When I first began chemo in 2019, I was on an intense chemotherapy regime involving two very powerful drugs, Ifosfamide and Etoposide. Every other cycle was a five-day treatment which took 6 hours minimum, and involved me carrying a "fluid backpack" 24/7 to flush the drugs through my system.

Due to the backpack, and the potential of reacting badly to the drugs, the hospital wanted me to stay close for the full five days. And given I live over an hour away, they put me up in a little hospital-owned hotel just a minute's walk from the Cancer Centre. It was called the Cotton Rooms, and it was specially designed for cancer patients - emergency buzzers all over, hygeine the highest priority, etc. I had to have a relative stay with me, so Mum and I roomed together.

Every morning, we woke up to the view of the BT tower, and buses rumbling along the street below us. Mum helped me count out my thousand morning meds, and then we'd go for breakfast, which was very good. Then round the corner to the centre for treatment. Many, many hours later, we'd trundle back to the hotel, and flop in the room. Dad would fetch us a takeaway dinner and then head off to stay with his brother, and mum and I would eat our food and watch whatever rubbish we could find on TV.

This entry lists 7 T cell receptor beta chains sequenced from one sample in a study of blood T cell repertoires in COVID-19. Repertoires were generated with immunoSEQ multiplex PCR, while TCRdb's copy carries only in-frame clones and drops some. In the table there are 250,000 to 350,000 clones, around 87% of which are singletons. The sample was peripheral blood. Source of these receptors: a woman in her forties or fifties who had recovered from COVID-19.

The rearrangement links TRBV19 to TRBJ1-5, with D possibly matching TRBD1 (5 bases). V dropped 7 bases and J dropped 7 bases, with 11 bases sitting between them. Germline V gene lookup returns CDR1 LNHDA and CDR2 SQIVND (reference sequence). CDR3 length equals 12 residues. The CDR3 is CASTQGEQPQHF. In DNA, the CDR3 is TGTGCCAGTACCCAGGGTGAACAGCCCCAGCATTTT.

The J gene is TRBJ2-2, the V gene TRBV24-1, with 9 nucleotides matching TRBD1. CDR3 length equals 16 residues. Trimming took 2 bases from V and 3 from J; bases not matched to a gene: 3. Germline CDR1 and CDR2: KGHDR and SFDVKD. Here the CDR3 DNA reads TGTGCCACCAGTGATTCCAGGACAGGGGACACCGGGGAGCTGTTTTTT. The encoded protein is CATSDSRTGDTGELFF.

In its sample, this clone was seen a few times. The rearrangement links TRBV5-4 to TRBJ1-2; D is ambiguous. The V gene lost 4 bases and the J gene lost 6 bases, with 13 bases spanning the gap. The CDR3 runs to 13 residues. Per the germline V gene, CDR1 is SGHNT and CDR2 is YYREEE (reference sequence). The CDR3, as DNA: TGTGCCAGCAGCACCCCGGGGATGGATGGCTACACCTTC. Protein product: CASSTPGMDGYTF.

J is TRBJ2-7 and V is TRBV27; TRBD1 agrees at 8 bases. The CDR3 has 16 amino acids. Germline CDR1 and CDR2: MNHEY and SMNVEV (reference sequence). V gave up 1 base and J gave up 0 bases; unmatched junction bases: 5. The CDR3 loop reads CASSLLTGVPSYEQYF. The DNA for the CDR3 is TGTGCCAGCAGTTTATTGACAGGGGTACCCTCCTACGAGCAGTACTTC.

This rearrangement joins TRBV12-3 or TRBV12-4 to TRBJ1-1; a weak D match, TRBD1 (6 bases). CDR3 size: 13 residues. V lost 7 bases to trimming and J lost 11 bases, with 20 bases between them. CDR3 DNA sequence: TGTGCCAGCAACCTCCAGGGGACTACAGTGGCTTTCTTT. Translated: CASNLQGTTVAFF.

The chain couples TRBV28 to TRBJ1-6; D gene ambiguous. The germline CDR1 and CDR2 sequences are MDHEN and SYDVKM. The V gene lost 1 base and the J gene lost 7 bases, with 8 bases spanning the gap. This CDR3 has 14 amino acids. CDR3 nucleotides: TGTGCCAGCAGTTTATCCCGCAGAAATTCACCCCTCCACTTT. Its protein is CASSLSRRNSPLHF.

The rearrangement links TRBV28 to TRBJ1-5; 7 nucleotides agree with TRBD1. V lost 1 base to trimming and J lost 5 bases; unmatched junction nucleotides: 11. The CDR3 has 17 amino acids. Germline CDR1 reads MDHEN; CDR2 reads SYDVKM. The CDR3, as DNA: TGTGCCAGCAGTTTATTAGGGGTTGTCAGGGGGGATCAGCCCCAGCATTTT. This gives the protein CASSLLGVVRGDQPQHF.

This little sketch shows mum looking out of the window, through the gauzy yellow curtains, as the sky darkens.

When I first began chemo in 2019, I was on an intense chemotherapy regime involving two very powerful drugs, Ifosfamide and Etoposide. Every other cycle was a five-day treatment which took 6 hours minimum, and involved me carrying a "fluid backpack" 24/7 to flush the drugs through my system.

Due to the backpack, and the potential of reacting badly to the drugs, the hospital wanted me to stay close for the full five days. And given I live over an hour away, they put me up in a little hospital-owned hotel just a minute's walk from the Cancer Centre. It was called the Cotton Rooms, and it was specially designed for cancer patients - emergency buzzers all over, hygeine the highest priority, etc. I had to have a relative stay with me, so Mum and I roomed together.

Every morning, we woke up to the view of the BT tower, and buses rumbling along the street below us. Mum helped me count out my thousand morning meds, and then we'd go for breakfast, which was very good. Then round the corner to the centre for treatment. Many, many hours later, we'd trundle back to the hotel, and flop in the room. Dad would fetch us a takeaway dinner and then head off to stay with his brother, and mum and I would eat our food and watch whatever rubbish we could find on TV.

This little sketch shows mum looking out of the window, through the gauzy yellow curtains, as the sky darkens.